Carl Sagan is right: Books are astonishing.

“What an astonishing thing a book is. It’s a flat object made from a tree with flexible parts on which are imprinted lots of funny dark squiggles. But one glance at it and you’re inside the mind of another person, maybe somebody dead for thousands of years. Across the millennia, an author is speaking clearly and silently inside your head, directly to you. Writing is perhaps the greatest of human inventions, binding together people who never knew each other, citizens of distant epochs. Books break the shackles of time. A book is proof that humans are capable of working magic.”

I posted a while back about really starting to crack down and read more books and I won’t lie, it’s been amazing. I’m so inspired to write, to spend less time wasting time and more time learning and growing and experiencing the moment. (This might possibly be because of meditation rituals as well, but that addition is fodder for a whole other post.)

So I figured I’d post here a little synopsis of what I’ve read so far (these books are listed as close to chronological order as well as I can remember) and also ask for any recommendations on what to add to the queue (especially if those are non-fiction selections since I’ve been a fiction fiend). I’m taking a train from Flagstaff to Chicago and back around Memorial Day so I’ll have plenty of time to read (or listen to) books!


The 2014 Read As Many Books As Possible-A-Thon 


Ender’s Game – Orson Scott Card

The Fault In Our Stars – John Green

The Hitchhiker’s Guide To the Galaxy – Douglas Adams

Me Talk Pretty One Day – David Sedaris

Song of Myself – Walt Whitman

Americanah – Chimamanda Adichie Ngozi

The Brief Wondrous Life of Oscar Wao – Junot Diaz

This Is How You Lose Her – Junot Diaz

Consider The Lobster – David Foster Wallace

An Abundance of Katherines – John Green

Women – Charles Bukowski

Sex, Drugs, and Cocoa Puffs – Chuck Klosterman

The Lord of the Flies – William Golding

Norwegian Wood – Haruki Murakami

Sleepwalk With Me – Mike Birbiglia

Breakfast of Champions – Kurt Vonnegut

The Stranger – Albert Camus

Feminism Is For Everybody – bell hooks

In Progress:

Human, All Too Human – Frederich Nietzche (20 pages in)

100 Years of Solitude – Gabriel Garcia Marquez (read the first sentence, one of the best in the history of literature, and got self-conscious about my own writing, but also excited to read it)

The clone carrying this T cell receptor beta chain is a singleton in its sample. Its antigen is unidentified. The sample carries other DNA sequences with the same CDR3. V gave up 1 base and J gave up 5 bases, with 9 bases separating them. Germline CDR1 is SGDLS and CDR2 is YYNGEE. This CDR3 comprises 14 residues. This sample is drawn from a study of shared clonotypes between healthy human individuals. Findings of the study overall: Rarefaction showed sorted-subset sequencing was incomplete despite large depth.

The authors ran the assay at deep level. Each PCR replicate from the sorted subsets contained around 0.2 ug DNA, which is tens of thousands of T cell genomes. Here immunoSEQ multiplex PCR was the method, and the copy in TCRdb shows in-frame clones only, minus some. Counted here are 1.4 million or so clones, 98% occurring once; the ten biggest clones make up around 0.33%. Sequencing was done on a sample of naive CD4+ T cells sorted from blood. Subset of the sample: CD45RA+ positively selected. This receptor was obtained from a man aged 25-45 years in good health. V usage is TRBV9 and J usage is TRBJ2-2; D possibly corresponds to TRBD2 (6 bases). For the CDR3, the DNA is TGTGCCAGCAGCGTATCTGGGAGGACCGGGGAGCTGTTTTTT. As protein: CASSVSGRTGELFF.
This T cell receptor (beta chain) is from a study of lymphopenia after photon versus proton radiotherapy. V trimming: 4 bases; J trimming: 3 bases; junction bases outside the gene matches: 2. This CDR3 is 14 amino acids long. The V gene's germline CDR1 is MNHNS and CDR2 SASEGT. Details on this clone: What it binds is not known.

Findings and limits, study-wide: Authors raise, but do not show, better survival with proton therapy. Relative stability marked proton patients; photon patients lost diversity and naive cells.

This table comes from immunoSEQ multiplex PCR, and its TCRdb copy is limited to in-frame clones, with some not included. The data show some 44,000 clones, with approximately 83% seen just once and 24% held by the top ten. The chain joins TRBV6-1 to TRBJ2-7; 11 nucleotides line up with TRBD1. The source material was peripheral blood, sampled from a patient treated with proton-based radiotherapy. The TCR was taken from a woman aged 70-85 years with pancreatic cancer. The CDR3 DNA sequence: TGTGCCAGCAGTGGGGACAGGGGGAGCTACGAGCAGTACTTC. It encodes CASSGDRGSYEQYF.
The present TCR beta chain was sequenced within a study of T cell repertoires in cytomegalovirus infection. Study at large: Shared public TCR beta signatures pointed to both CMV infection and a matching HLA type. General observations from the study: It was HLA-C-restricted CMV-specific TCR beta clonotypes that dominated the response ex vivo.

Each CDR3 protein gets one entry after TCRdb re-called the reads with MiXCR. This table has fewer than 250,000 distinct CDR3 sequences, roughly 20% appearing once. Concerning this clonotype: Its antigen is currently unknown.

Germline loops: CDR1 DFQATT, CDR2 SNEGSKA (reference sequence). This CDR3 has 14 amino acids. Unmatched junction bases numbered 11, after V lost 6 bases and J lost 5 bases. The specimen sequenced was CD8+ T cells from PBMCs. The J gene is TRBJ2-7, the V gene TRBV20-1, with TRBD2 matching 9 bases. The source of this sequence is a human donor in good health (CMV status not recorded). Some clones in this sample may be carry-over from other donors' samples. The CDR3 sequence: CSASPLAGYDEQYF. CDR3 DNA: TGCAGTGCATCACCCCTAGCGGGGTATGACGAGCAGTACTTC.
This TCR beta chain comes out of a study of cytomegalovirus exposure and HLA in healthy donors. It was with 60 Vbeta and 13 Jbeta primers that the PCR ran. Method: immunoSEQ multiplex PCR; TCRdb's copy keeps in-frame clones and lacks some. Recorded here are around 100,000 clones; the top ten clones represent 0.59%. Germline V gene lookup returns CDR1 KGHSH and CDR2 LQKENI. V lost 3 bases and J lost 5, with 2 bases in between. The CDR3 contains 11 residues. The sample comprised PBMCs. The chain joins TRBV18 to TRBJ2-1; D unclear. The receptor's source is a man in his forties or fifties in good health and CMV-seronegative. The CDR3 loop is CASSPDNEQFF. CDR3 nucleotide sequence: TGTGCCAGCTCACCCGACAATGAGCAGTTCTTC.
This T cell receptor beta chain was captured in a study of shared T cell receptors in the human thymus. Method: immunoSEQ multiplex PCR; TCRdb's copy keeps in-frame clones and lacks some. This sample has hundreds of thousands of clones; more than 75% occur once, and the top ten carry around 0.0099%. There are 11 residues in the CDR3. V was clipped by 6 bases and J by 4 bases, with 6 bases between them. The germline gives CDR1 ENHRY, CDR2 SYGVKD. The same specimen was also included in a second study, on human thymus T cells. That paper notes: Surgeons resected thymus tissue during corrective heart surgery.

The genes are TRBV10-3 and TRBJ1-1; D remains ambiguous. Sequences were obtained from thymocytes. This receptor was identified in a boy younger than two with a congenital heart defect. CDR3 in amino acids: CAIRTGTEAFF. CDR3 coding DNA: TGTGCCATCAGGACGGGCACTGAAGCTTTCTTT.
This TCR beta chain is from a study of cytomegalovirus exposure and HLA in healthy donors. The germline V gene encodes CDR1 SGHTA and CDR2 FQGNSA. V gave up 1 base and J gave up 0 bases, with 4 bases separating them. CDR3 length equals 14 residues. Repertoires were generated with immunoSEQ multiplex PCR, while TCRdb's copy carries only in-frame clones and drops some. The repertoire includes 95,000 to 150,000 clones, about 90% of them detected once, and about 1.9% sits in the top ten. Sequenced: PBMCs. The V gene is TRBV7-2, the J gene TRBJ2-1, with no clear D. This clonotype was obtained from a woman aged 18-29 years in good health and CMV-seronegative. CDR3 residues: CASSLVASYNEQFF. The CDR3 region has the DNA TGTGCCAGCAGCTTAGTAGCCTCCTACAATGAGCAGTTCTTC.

The Eyre Affair – Jasper Fforde (really close to being done)

Catcher in the Rye – J.D. Salinger (audiobook-ing it while working)

To Read (books that I have purchased and haven’t read yet):

On The Road – Jack Kerouac

The Girl With the Dragon Tattoo – Stieg Larsson

The Invisible Man – Chuck Klosterman

Blood Meridian – Cormac McCarthy

American Pastoral – Philip Roth

Scar Tissue – Anthony Kiedis

The Upgrade – Paul Carr

Then Came You – Jennifer Weiner

The Harlem Renaissance Reader – Various

On Such a Full Sea – Chang Rae-Lee (on its way)

Stay Up With Me – Tom Barbash (on its way)


I have told those I love around me that on our inevitable next trip to Bookmans or Barnes and Noble, I have to have finished a book I have already purchased or started before I am allowed to buy another one. Seriously the stack is high and growing higher every time I leave the house. I’m turning into a book hoarder.

So please let me know if you have suggestions, or if you want to talk about my impressions of each book. I have lots of opinions, but I will offer them only if someone wants them to be shared!


Good ol’ fashioned book learnin’

I have been resolving to read more this year, an unofficial New Year’s resolution, but more just a resolution to include things that enrich my life into it, including but not limited to eating better, exercising regularly, learning how to play more than three chords on the guitar and more than just super basic HTML/CSS code, and writing for pleasure (including on this blog).

In college, professor after professor would say that it’s necessary to read for pleasure and outside of assigned readings to become a better writer. I would scoff at this, not because I didn’t want to, but because I had no idea how to fit it in with a full course load along with three part time jobs and internships depending on the semester. I envied the people who seemed to have time to fit in reading giant books along with class, rationalizing that they weren’t working at the newspaper, and grading essays as a TA, and working as a desk attendant, and trying to finish an Honors thesis as to graduate in four years.